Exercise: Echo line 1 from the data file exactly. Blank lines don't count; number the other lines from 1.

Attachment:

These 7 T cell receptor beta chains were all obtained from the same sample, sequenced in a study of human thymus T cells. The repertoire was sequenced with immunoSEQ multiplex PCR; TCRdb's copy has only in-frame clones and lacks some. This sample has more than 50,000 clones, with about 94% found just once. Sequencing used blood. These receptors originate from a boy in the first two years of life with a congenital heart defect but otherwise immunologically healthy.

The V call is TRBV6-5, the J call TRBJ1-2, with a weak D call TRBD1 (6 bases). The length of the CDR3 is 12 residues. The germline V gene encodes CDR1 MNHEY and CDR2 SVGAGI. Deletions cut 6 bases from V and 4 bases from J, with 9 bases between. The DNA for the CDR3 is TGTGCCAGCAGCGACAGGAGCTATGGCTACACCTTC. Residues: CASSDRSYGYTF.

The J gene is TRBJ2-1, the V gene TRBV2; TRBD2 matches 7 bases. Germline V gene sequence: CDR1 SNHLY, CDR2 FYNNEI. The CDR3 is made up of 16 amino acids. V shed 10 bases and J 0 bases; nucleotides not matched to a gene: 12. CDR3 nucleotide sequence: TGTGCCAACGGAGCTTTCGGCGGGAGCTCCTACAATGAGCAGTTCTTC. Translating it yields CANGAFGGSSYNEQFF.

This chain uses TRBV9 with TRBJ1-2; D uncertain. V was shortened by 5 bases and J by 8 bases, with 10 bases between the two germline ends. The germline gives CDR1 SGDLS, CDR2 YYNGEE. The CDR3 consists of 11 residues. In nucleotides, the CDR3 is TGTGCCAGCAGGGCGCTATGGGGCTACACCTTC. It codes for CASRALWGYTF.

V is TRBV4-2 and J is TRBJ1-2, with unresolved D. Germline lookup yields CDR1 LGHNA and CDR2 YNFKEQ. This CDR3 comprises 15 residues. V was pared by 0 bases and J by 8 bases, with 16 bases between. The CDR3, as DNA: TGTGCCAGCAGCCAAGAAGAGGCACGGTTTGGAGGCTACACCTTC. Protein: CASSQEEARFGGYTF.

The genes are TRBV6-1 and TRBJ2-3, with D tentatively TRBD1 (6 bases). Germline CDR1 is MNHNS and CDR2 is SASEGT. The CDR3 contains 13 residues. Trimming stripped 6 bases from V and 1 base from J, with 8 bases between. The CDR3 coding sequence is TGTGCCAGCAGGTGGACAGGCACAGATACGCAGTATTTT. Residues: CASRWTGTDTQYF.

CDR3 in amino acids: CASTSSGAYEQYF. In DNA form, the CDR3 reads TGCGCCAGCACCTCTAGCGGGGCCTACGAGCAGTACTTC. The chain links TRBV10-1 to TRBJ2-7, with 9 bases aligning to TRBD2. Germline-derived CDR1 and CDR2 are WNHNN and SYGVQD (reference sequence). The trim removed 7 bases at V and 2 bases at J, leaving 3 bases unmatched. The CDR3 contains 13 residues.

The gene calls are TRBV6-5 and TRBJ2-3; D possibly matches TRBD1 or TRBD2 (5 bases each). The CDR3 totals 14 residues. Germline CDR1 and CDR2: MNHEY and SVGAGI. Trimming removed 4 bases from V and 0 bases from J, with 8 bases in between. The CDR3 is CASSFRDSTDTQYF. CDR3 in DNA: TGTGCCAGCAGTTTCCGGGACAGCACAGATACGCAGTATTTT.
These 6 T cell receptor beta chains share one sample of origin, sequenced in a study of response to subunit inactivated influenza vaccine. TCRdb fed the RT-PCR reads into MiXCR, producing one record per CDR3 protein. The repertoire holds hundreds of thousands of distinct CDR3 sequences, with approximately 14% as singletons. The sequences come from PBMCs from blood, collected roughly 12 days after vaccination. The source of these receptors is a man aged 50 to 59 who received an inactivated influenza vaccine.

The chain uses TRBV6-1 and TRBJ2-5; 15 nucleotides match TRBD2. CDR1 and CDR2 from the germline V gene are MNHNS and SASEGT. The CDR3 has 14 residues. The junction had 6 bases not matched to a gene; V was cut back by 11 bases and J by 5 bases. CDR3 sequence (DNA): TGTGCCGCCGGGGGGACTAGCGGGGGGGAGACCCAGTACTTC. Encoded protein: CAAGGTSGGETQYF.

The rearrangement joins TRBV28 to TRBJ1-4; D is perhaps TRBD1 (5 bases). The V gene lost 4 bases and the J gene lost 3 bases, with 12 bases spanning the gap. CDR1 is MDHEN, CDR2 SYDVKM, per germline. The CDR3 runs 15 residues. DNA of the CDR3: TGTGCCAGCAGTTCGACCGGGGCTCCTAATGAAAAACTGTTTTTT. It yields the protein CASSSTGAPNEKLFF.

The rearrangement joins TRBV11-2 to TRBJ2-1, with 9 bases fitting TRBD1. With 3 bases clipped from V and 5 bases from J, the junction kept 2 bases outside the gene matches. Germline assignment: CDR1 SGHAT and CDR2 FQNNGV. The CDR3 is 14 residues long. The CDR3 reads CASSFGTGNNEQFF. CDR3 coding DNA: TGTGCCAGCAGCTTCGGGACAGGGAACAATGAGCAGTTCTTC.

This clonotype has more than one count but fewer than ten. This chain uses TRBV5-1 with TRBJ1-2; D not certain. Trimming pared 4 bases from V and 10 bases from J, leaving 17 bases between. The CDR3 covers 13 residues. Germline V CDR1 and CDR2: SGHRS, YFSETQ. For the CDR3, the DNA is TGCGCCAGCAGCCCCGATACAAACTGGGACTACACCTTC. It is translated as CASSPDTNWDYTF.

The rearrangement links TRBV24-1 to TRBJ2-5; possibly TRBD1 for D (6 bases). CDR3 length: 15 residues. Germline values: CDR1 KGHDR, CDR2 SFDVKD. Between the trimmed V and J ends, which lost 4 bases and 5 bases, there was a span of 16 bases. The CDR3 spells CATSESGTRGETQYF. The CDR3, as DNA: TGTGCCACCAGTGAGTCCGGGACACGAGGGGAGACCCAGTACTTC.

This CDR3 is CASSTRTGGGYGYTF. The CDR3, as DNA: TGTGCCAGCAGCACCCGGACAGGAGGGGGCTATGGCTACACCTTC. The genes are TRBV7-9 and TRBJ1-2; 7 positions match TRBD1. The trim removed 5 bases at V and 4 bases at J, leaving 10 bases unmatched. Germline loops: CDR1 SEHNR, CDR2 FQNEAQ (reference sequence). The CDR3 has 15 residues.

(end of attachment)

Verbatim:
These 7 T cell receptor beta chains were all obtained from the same sample, sequenced in a study of human thymus T cells. The repertoire was sequenced with immunoSEQ multiplex PCR; TCRdb's copy has only in-frame clones and lacks some. This sample has more than 50,000 clones, with about 94% found just once. Sequencing used blood. These receptors originate from a boy in the first two years of life with a congenital heart defect but otherwise immunologically healthy.